Grand Jury Provides More Fodder for Anaheim Battle Over Convention Center Financing

Anaheim Mayor Tom Tait has refused to sign a rebuttal to an Orange County grand jury report critical of a scheme the city used to set up a funding stream for a $180-million convention center expansion.

The report, issued in June, takes aim at a joint powers authority (JPA) the city set up for the convention center expansion that is now $1.2 billion in debt. Specifically, the grand jurors were critical of the JPA's structure, which they said is similar to the JPA used by the infamous city of Bell officials to pay themselves exorbitant salaries and benefits.

JPAs like Anaheim’s “have the potential to use this organizational structure as a shell company to avoid other legal constraints on the controlling entity and to obfuscate taxpayer responsibility,” the grand jury found.

Earlier this month, the city crafted a strong response to the grand jury's findings, saying, among other things, that the $1.2 billion in debt isn’t excessive because the grand jury failed to account for annual revenue that will be available to pay down the debt over the long run, essentially making the debt “revenue/expense neutral.”

It went on to say that dissolving the JPA, which the grand jury recommends, would be “impractical, uneconomic, and, given the long-term nature of the financed assets, unfair to the city’s current residents, businesses and taxpayers.”

Tait, however, didn’t find the city’s arguments convincing. So he refused to sign the city’s response, which was approved in a 3-2 council vote, with Tait and Councilman James Vanderbilt dissenting. Council members Kris Murray, Lucille Kring and Jordan Brandman voted for it.

Grand jury responses from city councils in Anaheim and elsewhere are typically signed by the mayor. However, in this case, the signature block was reserved for the city manager and will likely be signed by the finance director, Tait said.

At the heart of the dispute is the way in which JPA's are formed. Essentially, two or more governing agencies can partner to create a JPA, which exists, at least in legal terms, as a completely separate and independent public agency.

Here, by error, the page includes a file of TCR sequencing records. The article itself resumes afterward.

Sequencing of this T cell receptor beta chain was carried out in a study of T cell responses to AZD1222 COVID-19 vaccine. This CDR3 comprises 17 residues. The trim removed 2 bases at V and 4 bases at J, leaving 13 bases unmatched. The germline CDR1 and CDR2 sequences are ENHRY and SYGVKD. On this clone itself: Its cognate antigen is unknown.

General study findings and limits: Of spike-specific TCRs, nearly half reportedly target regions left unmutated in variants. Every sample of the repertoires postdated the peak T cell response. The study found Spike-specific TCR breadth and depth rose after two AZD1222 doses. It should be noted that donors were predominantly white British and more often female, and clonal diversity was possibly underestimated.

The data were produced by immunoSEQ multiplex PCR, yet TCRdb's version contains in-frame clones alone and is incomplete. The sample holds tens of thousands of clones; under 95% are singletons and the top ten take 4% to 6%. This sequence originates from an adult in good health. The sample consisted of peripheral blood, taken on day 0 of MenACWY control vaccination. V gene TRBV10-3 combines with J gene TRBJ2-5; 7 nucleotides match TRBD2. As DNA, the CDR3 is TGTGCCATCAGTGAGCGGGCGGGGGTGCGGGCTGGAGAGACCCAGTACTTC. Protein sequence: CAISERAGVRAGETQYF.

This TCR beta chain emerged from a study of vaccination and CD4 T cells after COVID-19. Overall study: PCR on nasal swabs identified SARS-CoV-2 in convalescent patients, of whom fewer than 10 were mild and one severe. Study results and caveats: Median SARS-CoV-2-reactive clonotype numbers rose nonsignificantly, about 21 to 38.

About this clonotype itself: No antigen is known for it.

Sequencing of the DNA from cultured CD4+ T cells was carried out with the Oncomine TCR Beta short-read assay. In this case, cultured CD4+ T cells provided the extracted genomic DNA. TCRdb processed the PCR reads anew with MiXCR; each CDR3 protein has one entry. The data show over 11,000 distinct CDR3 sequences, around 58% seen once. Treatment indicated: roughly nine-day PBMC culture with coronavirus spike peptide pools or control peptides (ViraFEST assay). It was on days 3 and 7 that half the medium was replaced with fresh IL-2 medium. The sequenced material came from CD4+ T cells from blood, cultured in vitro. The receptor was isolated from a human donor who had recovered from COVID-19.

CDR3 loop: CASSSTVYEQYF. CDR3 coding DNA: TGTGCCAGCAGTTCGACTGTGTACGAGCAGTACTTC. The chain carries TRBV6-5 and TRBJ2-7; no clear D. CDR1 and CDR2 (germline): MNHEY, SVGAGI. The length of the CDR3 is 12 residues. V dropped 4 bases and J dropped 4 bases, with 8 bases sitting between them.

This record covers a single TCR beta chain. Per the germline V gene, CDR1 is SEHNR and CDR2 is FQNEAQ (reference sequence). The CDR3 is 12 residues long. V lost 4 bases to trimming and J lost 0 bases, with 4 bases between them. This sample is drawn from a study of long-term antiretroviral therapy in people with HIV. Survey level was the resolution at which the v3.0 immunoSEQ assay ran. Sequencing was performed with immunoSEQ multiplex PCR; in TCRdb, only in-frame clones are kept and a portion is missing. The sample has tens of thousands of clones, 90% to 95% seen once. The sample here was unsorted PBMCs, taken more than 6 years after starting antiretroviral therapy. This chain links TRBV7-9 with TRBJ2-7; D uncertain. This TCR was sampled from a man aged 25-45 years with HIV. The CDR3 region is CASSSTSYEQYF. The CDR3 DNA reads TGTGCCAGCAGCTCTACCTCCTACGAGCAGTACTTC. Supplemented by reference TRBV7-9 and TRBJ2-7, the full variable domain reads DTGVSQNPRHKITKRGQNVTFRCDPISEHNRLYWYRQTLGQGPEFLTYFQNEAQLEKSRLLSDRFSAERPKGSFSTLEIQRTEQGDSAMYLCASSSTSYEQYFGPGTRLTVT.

One example of a JPA is the Orange County Fire Authority. The regional firefighting agency exists because of a partnership between the county and 23 cities, providing fire and paramedic services within the jurisdictions of its member agencies.

The grand jury had no qualms with these kinds of JPAs, which it labeled “horizontal.” They provide “real service” to the community and are accountable to their member agencies, according to the grand jury.

But the grand jury had a different take on what it called “vertical” JPAs. In theory, they’re comprised of two or more different public agencies. But in reality, a vertical JPA’s member agencies are controlled by a single governing body.

According to the grand jury, the city of Bell padded the salaries of city council and administrators by issuing debt through a vertical JPA. This allowed them to circumvent state requirements that the issuance of long-term debt has to go before voters.

In Anaheim’s case, the city circumvented a city charter requirement when it wanted to spend $180 million to expand its convention center by using a JPA called the Anaheim Public Financing Authority. The JPA is comprised of the city and the “successor agency” to its redevelopment agency.

The grand jury found that vertical JPAs are essentially shell companies with “the potential to cloak funds and accountability of those funds.” Also, the “opaque, layered structure” of vertical JPAs makes them difficult to hold accountable.

A group of Anaheim activists -- called the Coalition of Anaheim Taxpayers for Economic Responsibility (CATER) – alleged much of what the grand jury found in a lawsuit filed in 2014.

However, a superior court judge threw out the suit, ruling that city attorneys were correct in finding that state law allowed for creation of a new public agency (JPA) independent of legal restrictions governing its member agencies. A CATER appeal was also denied.

Tait has nonetheless continued to speak out against the financing plans. At this month's meeting he pointed out that the city essentially partnered with itself when it issued $200 million in new debt to pay for the convention center.

“So you have five people here forming a partnership I guess with the five people here to form an entity to then borrow the money, a complete end around the intent I believe of our charter and state law,” Tait said. “The grand jury says we shouldn’t do it. And I believe we shouldn’t do it.”

Murray pointed out that the Financing Authority also issued debt to pay for basic city infrastructure, including water, electric and sewer utilities. To “accelerate payments” to pay down the debts faster might result in higher interest rates than if the city had to wait for an election to issue debt, according to Finance Director Debbie Moreno in response to Murray’s questions.

Kring said following the grand jury’s response might impose “stumbling blocks” by making it more difficult to issue debt. She pointed out that the grand jury’s report was just advice and nothing more.

“The grand jury did not say that we couldn’t, they just said that we shouldn’t,” Kring said, and then quoted former Councilwoman Gail Eastman. “'If everything went to the vote of the people, why would we be here?'”

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